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Accelerating Unity’s new GameObjects multiplayer networking framework

December 3, 2020 in Games | 4 min. read

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The open source MLAPI project joins the Unity family. Read on to discover some of the changes you can expect as we build Unity’s first-party GameObjects multiplayer networking (netcode) framework.

One of Unity’s top priorities for 2021 is to expand the Unity ecosystem with a first-party multiplayer networking solution for GameObjects that is easy to set up and extend, scales to meet the needs of high-performance titles, and is seamlessly integrated into the Unity ecosystem.

The existing UNet HLAPI architecture is not well suited for the in-depth evolution that is required to support games at scale. Rest assured, we don’t want to reinvent the wheel. The ecosystem currently offers multiple strong solutions, and the best path toward providing you with the scalable framework we envision is to build on the amazing work that already exists in the community. 

We considered various open source software (OSS) alternatives and found a framework that fit our needs. We’re thrilled to share that the OSS multiplayer networking framework MLAPI is joining the Unity family, along with its creator, Albin Corén.

As of today, we’re already working on integrating and evolving MLAPI into what will become Unity’s first-party GameObjects netcode solution. We plan to continue the development fully open source. Developing in the open and welcoming community contributions. If you are interested, you can join us on the GitHub MLAPI repo.

Here’s what you can expect in the short term:

  • Our brand-new team of solution architects have already joined the MLAPI Discord server and Unity Multiplayer forum to answer your questions and provide guidance when it comes to building multiplayer games.
  • Over the next few days, we will move the MLAPI repository into the Unity GitHub organization and start checking in new code. It will remain open source, preserving the full development history and all past releases, and all future development will take place in the open.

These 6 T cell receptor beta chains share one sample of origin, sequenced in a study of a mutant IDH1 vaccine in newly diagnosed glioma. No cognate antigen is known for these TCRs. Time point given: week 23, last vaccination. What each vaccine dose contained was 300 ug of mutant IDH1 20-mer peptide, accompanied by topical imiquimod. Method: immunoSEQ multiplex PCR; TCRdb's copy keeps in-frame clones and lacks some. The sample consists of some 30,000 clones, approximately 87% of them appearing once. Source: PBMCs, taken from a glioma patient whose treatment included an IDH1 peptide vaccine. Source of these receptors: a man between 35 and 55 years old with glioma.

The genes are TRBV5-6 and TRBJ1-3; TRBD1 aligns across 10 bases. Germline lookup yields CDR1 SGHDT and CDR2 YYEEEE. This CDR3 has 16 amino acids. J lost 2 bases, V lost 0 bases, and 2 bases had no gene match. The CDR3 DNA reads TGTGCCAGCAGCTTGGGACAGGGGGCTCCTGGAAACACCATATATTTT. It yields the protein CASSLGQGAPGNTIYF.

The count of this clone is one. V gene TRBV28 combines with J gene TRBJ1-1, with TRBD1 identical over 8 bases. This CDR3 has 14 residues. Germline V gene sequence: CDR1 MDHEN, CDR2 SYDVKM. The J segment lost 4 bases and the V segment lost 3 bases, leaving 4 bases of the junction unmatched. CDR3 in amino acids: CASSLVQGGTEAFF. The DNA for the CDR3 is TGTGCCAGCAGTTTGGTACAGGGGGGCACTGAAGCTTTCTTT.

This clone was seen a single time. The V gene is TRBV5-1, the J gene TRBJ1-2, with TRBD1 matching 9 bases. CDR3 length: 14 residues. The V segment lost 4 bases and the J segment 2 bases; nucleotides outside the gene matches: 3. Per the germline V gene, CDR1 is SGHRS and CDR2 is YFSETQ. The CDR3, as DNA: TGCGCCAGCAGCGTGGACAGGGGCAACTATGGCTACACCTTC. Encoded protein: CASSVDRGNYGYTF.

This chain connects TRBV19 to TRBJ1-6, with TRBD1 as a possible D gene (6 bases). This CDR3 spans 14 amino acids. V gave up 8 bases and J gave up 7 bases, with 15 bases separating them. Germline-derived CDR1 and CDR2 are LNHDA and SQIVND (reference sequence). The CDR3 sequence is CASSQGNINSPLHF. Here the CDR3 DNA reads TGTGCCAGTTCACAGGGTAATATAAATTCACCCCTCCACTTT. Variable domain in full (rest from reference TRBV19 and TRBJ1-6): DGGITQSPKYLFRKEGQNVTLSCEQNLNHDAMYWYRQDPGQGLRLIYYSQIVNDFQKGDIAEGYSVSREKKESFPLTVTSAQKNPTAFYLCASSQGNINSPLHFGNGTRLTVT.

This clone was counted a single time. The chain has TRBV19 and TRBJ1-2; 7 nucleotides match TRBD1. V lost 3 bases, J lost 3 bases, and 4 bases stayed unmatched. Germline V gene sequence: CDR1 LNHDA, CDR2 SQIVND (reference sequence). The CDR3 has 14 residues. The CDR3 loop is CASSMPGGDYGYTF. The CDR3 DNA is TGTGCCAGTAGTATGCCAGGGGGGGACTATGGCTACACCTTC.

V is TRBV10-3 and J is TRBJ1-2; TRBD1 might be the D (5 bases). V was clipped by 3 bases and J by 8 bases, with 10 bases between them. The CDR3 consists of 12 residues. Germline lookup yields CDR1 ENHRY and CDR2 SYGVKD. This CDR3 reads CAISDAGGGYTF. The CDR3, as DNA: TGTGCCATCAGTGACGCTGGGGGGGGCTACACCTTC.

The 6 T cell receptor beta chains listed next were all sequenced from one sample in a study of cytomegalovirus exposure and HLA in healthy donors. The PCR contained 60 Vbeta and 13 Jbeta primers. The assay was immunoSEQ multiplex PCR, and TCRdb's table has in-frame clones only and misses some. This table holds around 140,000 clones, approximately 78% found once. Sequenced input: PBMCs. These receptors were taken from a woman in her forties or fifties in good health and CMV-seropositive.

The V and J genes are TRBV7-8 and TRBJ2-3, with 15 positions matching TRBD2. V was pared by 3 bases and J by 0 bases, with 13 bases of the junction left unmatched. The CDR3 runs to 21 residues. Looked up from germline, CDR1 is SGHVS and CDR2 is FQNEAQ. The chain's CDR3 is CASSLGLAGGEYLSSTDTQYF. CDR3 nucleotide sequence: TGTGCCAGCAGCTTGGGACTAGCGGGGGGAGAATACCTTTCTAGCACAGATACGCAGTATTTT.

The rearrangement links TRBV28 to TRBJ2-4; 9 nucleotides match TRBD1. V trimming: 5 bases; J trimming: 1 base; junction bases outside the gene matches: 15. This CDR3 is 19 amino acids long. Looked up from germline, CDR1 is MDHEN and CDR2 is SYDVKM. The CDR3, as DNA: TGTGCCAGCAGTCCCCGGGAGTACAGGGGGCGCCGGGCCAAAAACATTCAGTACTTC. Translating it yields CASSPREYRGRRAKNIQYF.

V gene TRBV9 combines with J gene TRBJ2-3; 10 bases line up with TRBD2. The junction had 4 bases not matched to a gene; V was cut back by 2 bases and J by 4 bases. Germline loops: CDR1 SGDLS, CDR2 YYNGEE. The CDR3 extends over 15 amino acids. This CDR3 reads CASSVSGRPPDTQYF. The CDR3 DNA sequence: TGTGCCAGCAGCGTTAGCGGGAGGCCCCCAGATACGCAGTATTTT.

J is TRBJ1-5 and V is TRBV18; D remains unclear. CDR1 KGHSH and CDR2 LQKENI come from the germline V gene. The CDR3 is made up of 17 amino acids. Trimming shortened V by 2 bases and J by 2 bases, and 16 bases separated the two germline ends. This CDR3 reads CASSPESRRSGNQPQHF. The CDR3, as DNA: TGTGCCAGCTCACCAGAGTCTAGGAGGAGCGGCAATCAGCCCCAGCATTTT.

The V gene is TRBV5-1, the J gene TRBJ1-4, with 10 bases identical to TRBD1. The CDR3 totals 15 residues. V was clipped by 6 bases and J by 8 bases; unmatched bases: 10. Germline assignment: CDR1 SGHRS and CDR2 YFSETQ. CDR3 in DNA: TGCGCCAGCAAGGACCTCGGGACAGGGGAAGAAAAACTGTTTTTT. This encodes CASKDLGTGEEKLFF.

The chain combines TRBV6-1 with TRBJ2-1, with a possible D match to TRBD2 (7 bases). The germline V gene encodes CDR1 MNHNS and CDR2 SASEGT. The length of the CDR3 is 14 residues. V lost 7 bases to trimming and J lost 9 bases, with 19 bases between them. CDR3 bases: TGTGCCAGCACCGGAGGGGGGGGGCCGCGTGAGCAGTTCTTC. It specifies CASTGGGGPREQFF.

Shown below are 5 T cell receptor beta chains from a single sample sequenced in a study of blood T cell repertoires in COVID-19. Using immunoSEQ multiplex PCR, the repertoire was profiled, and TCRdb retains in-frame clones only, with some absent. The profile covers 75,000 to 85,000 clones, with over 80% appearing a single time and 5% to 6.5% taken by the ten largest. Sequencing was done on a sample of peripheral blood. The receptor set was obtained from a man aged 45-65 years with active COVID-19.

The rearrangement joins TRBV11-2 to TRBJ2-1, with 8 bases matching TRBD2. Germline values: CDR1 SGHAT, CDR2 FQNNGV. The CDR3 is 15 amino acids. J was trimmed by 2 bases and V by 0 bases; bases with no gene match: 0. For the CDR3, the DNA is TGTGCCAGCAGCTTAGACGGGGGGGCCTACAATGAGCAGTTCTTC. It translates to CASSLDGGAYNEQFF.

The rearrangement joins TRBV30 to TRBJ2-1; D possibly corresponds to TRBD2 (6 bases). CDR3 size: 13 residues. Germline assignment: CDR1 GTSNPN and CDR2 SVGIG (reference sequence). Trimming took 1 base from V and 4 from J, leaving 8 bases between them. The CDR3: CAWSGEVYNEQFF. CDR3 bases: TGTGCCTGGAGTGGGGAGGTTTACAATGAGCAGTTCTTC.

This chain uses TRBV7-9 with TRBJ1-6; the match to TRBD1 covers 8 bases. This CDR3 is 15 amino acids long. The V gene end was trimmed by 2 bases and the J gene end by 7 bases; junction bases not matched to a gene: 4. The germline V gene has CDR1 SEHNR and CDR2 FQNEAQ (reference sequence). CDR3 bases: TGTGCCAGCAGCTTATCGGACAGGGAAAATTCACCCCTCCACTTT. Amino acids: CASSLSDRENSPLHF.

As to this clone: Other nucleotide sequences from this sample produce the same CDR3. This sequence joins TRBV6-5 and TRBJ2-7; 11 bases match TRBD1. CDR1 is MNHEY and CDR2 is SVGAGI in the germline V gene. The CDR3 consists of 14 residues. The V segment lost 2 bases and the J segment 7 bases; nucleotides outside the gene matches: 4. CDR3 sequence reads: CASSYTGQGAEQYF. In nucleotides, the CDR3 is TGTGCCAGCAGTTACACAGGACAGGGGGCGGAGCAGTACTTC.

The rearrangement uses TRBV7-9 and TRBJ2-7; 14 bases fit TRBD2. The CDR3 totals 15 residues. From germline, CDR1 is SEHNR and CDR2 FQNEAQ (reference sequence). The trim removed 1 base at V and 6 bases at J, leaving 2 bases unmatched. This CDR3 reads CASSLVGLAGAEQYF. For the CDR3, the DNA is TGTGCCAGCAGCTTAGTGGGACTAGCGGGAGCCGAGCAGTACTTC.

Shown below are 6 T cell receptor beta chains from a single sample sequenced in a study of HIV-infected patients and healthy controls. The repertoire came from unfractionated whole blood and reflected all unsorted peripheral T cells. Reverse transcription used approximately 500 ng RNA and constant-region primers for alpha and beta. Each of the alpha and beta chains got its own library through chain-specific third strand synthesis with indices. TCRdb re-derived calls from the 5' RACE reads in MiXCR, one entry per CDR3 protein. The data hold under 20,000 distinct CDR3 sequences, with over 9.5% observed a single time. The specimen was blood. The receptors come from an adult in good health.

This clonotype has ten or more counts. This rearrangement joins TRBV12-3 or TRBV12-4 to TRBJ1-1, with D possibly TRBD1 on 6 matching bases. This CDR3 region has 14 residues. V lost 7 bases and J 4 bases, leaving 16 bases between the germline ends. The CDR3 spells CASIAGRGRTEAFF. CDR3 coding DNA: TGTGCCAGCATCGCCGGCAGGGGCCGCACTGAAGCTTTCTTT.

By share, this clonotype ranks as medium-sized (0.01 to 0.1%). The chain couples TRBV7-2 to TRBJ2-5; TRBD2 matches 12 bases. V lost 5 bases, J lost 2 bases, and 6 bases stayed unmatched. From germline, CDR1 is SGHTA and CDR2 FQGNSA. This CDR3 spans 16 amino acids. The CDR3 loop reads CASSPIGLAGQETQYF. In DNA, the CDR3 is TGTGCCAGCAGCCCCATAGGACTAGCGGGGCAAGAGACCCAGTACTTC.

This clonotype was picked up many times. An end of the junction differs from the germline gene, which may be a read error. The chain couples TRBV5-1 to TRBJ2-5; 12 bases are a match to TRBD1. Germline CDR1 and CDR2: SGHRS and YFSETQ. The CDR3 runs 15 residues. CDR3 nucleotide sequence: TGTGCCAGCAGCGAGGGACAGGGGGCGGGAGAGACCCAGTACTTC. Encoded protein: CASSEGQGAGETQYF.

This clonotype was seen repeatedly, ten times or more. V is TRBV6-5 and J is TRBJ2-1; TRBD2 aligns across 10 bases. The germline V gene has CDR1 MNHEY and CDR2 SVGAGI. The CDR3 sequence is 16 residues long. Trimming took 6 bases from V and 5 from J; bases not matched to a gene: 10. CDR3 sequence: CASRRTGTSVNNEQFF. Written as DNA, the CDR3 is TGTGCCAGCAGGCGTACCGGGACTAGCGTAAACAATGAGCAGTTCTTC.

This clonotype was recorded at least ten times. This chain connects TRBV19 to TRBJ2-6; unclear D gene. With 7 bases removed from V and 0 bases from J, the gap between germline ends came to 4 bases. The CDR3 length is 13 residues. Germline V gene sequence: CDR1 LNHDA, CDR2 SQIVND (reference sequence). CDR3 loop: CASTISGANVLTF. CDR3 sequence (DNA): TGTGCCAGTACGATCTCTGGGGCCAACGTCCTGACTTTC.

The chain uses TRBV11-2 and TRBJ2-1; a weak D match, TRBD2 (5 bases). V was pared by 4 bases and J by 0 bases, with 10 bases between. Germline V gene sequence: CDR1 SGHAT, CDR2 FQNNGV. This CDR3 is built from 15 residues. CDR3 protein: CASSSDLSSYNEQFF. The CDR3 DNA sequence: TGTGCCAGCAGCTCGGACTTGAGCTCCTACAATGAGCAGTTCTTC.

• There will be no changes to the project license, it will continue to be an MIT license.
  • The codebase will evolve over the coming months. While we encourage you to evaluate MLAPI as it exists today, please keep in mind that to ensure future scalability and extensibility in the core systems we’ll need to introduce breaking changes. We will make them worthwhile, and we’ll be here to help you migrate.
  • We will continue to support an abstraction layer for many transports to interface with, and we are committed to maintaining the LLAPI and Unity Transport Package integrations with this mid-layer solution.

We have taken a deep look at MLAPI’s architecture, and we want to evolve a few key areas before we start building new features on top of this framework. Some areas of focus include:

  • Remote procedure calls (RPCs): Currently MLAPI has two RPC systems, “convenience RPCs” and “performance RPCs.” The convenience RPCs incur a performance overhead that performance RPCs address, but they are not straightforward to use. We are investigating options to replace both with a system that is performant, is easy to use, and has clean usage patterns.
  • Snapshot generation: MLAPI’s current design poses challenges for incorporating features like delta compression or client-side prediction. To overcome this roadblock, we’re working on separating snapshot generation from packet-sending systems.
  • Network relevance model: Sending the right data to each player enables developers to minimize their bandwidth costs and maximize players gameplay experiences. We'll change MLAPI so new methods can be used to increase performance, lower the likelihood of cheating, and lower operating costs by lowering the amount of data sent. 

On top of the architecture and feature work, we’re working on documentation, samples, how-tos, developer tools, and generally making it easier for every developer to build multiplayer games without having to become a multiplayer networking expert. 

As we mentioned above, this announcement is focused on developers working with a GameObjects pattern. For developers that are working with, or evaluating, the Entity Component System (ECS) pattern, either because of preference or because their title needs that level of hyper performance, the Unity NetCode package (Preview) continues to be Unity’s first-party framework for the scenario.

Our goal remains to set creators up for success by providing the technology that enables them to bring players together at scale. 

We’ll share more soon on this blog. Stay tuned, check out the GitHub project and let us know if you have questions on the MLAPI Discord channel.

December 3, 2020 in Games | 4 min. read

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